LAKE BUENA VISTA, Fla. (AFNS) --
The Air Force Recruiting Service’s Detachment 1 teamed up with multiple Air Force agencies to create an extensive Total Force recruiting display at the Women in Aviation International conference at Lake Buena Vista, March 5-7.
The Air Force was a main attraction in the exhibit hall with active duty, Air National Guard, Air Force Reserve, Air Force Civilian Service, U.S. Air Force Academy and Air Force Reserve Officer Training Corps present with displays to showcase their integrated recruiting strategies known as Total Force recruiting. They also partnered with U.S. Space Force, the Air Force Reserve Command’s Office of History and Heritage and Civil Air Patrol who were also engaging with the crowd at WAI.
“WAI is one of AFRS (Air Force Recruiting Service) Det 1’s strategic partners,” said Lt. Col. Cathyrine Armandie, AFRS Det. 1 commander. “As the tactical execution arm of the Air Force chief of staff’s Rated Diversity Improvement, having a presence at events such as WAI is integral to the recruitment and development future and current female aviators for the Air Force.”
The RDI initiative is a holistic approach to inspire, grow and retain rated Airmen to increase the diversity of the service’s pilots, air battle mangers and combat systems officers. Det. 1 executes outreach events initiative and was stood up at Joint Base San Antonio-Randolph, Texas, in 2018. Their mission is to inform, influence and inspire tomorrow’s leaders.
More than 4,500 attendees and 180 exhibitors participated in the 31st annual event at Disney’s Coronado Springs. The conference held educational seminars and professional development sessions, and featured speakers including Secretary of the Air Force Barbara M. Barrett and Maj. Gen. Jeannie Leavitt, AFRS commander. Barrett and Leavitt were both keynote speakers and Leavitt was inducted into WAI’s International Pioneer Hall of Fame, March 7.
“This event was an incredible success,” Armandie said. “Large-scale events tied with these macro-level engagements have lasting and profound impact on those interested in joining the Air Force now and for future generations.”
Leavitt, retired Lt. Gen. Stayce Harris and another pioneer, retired Lt. Col. Olga Custodio, represented many “firsts” for the Air Force at the event. Leavitt is the first female Air Force fighter pilot, Harris is the first African-American female to make lieutenant general and Custodio is the first Hispanic female pilot for the Air Force.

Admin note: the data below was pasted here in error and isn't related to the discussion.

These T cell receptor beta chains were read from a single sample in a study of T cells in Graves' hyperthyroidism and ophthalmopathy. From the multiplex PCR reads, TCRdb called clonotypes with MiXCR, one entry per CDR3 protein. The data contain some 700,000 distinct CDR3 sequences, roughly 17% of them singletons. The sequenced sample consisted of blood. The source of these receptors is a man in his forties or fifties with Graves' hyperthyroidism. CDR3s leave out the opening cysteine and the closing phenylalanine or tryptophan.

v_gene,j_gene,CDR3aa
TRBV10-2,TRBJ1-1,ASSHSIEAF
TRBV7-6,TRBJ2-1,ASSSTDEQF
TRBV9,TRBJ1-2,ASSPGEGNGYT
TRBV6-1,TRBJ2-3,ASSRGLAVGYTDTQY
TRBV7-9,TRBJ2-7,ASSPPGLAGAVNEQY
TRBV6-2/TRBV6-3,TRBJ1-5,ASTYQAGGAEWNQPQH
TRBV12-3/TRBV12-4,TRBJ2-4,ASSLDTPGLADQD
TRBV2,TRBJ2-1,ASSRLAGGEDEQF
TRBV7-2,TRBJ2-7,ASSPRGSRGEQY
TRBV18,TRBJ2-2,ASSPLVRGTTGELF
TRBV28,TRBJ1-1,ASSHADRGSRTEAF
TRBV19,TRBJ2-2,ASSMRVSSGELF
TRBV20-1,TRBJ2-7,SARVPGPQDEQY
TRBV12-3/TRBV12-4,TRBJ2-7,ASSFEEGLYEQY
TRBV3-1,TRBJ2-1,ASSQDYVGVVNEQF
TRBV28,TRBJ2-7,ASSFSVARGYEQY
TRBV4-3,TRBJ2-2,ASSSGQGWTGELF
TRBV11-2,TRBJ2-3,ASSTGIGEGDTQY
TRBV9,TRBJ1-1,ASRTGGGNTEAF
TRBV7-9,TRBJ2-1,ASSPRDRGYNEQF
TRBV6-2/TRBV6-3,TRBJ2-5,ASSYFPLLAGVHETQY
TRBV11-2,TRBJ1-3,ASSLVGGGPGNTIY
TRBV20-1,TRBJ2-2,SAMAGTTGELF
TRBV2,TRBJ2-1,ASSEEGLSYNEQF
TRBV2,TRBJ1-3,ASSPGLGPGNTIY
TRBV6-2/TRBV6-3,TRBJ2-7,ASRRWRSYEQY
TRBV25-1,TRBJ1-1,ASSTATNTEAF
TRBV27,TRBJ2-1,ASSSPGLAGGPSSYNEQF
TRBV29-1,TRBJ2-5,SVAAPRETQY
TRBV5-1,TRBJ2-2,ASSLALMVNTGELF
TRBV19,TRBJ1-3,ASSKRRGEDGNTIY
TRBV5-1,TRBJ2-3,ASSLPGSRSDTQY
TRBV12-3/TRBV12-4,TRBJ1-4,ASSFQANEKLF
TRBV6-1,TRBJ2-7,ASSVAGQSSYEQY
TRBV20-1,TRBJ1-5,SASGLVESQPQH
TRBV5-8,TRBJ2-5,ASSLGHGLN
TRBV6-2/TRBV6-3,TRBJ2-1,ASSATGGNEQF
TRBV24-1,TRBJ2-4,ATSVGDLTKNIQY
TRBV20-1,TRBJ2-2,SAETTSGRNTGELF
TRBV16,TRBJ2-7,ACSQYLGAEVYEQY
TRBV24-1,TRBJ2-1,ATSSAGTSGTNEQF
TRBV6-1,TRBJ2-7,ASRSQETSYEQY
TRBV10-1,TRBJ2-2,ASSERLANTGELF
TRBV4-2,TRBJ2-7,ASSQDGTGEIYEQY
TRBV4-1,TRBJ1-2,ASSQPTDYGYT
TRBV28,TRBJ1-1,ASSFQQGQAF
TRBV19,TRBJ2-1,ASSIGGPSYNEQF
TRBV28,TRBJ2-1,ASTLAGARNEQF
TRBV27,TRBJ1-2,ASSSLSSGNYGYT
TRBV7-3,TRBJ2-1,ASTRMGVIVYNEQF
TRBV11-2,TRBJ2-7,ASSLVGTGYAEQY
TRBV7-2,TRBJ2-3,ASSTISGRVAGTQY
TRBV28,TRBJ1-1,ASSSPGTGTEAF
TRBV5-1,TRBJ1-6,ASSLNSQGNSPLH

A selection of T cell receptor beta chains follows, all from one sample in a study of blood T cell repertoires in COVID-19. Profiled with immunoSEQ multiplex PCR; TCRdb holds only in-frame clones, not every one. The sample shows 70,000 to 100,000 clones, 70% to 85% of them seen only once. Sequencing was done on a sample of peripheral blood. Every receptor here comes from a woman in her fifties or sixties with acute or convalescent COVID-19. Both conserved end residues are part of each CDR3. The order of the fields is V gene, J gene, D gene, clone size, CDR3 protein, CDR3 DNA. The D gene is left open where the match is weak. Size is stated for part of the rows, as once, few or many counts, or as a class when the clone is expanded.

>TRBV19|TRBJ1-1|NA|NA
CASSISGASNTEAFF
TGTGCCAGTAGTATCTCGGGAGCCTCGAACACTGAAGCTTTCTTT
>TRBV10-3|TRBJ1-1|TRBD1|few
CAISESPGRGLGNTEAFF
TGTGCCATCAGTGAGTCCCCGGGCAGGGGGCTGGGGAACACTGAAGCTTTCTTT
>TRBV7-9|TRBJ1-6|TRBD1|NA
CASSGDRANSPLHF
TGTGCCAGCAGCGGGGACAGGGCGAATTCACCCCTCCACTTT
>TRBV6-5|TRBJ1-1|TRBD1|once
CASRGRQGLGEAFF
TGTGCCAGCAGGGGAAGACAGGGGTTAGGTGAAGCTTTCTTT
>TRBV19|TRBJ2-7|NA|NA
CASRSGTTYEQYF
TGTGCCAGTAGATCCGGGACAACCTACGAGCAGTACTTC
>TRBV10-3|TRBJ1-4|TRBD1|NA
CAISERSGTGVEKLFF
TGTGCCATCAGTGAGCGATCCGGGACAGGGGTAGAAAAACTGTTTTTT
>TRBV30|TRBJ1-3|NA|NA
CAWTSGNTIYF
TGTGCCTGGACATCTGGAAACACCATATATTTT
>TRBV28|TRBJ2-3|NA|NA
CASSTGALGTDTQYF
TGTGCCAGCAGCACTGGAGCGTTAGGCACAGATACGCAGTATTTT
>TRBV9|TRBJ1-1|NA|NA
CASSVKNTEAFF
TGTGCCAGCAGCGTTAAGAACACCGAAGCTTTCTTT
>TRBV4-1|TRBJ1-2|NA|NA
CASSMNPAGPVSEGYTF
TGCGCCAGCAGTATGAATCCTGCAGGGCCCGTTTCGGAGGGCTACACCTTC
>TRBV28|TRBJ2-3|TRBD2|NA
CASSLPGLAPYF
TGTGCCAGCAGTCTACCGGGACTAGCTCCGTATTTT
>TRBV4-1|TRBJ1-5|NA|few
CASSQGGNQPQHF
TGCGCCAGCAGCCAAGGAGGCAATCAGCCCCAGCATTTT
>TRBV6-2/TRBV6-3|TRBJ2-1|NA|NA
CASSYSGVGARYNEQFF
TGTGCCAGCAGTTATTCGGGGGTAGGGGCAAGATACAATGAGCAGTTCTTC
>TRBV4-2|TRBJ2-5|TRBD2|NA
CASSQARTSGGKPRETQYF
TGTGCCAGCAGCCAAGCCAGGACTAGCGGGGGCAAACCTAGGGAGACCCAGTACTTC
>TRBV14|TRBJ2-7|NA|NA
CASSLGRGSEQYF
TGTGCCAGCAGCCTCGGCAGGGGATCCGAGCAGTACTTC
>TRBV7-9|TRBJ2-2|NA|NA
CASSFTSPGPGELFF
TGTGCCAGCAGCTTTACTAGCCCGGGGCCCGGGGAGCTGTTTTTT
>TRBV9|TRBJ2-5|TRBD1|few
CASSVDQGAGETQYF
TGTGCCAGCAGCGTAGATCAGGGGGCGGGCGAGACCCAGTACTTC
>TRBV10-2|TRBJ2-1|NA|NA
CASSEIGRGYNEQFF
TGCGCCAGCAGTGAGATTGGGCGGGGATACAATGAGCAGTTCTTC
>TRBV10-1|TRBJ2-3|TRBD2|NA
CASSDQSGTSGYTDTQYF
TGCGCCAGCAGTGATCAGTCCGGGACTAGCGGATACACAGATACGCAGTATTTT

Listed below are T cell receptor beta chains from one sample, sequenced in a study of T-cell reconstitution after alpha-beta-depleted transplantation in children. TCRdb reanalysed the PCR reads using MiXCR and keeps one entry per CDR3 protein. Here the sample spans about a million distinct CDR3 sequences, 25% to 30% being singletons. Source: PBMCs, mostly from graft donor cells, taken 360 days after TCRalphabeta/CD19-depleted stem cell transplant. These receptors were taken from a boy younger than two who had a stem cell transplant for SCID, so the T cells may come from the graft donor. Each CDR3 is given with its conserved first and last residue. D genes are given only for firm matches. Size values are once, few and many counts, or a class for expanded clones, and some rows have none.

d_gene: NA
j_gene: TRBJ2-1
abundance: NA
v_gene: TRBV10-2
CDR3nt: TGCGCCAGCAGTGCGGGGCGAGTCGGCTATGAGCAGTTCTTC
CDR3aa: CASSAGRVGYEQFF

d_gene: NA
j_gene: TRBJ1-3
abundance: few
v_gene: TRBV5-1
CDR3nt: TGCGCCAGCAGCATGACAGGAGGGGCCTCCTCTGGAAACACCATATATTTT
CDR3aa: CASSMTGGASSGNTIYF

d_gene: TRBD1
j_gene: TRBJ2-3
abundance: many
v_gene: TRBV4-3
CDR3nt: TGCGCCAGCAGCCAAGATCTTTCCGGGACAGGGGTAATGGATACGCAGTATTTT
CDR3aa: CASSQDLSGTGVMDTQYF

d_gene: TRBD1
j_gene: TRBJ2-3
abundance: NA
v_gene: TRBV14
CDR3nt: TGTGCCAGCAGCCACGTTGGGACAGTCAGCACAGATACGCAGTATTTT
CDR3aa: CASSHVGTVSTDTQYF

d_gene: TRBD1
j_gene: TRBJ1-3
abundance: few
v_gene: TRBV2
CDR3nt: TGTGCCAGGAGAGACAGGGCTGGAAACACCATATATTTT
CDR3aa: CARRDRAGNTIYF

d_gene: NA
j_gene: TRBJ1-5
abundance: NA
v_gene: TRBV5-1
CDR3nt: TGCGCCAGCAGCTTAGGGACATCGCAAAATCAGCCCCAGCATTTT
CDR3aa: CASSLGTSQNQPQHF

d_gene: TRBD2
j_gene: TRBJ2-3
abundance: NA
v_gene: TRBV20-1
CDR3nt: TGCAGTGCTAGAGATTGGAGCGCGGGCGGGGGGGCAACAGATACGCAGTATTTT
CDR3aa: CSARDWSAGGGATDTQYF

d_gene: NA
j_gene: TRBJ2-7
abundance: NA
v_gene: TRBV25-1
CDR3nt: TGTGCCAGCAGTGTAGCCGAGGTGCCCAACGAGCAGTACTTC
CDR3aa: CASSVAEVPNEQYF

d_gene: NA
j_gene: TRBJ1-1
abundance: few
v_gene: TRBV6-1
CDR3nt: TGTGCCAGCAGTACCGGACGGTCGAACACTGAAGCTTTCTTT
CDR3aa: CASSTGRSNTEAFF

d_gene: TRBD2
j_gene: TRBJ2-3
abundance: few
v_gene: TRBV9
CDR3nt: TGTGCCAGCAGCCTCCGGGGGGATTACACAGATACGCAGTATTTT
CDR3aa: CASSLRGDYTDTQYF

Comments of excitement from attendees, young and old, could be heard in the crowd when all three generals were present when the AFRC History and Heritage office unveiled a painting honoring Harris at the Air Force exhibit, March 6.
“The Civil Air Patrol cadets were in awe of the amazing mentors and their unique perspectives about their personal journeys toward their aviation careers,” said Susan Mallett, National Headquarters Civil Air Patrol Education Outreach coordinator. “Being able to interact one-on-one and ask specific questions of the mentors was quite empowering to the cadets.”
At WAI Det. 1’s Aviation Recruiting team hosted more than 20 AFROTC and CAP cadets from around the country. Cadets had the opportunity to participate in a speed-mentoring session with Leavitt, Harris and other active, guard and reserve female aviators from across the Total Force.
Attendees also had an opportunity to reserve time to sit with a panel of aviators and recruiters to discuss what their future options to become an aviator could be. Known as “Pathways to Pilots,” these sessions allowed individuals a personally-tailored mentoring opportunity. Det. 1 completed 18 sessions with women and men attendees.
“I thoroughly enjoyed hearing each individual’s unique story and their motivation behind wanting their wings,” said Lt. Col. Vanessa “Siren” Mahan, F-15E Weapons System officer and EA-6B Electronic Warfare officer, who was one of the female aviators conducting the Pathways to Pilots sessions.
Mahan said there are many different ways to become a pilot in the Air Force, depending on the stage of life an individual is in.
“Pathways to Pilots is an opportunity for a person to find out which path might be the best fit for them by being able to ask questions and get information from several aviators and different recruiters in a non-formal setting,” she added.
The WAI event wrapped up with a Girls in Aviation Day, or GIAD, where 250 young, aspiring aviators participated in aviation-related activities.
Armandie said that GIAD events hosted by WAI throughout the year help empower young girls and expose them to aviation careers. Det. 1 supported 17 GIAD events globally in 2019.
Det. 1’s force behind these outreach events is the ART, a team of Air Force pilots, combat systems officers, and air battle managers who volunteer from any component of the service’s Total Force.
“We have an opportunity to get these young ladies excited about flying, and also learn about USAFA and ROTC opportunities,” said Maj. Cynthia Johnston, Aviation Recruiting team member. “People who may have never had the opportunity to interact with an Air Force rated officer, or one they could relate to, now have the ability to directly interface with them and have their questions answered.”
There are currently 300 rated officers from various backgrounds serving as ART ambassadors. Det. 1 is on track to support 100 events in 2020 with strategic partners such as Oshkosh, FIRST Robotics, the Organization of Black Aerospace Professionals, and the Aircraft Owners and Pilots Association.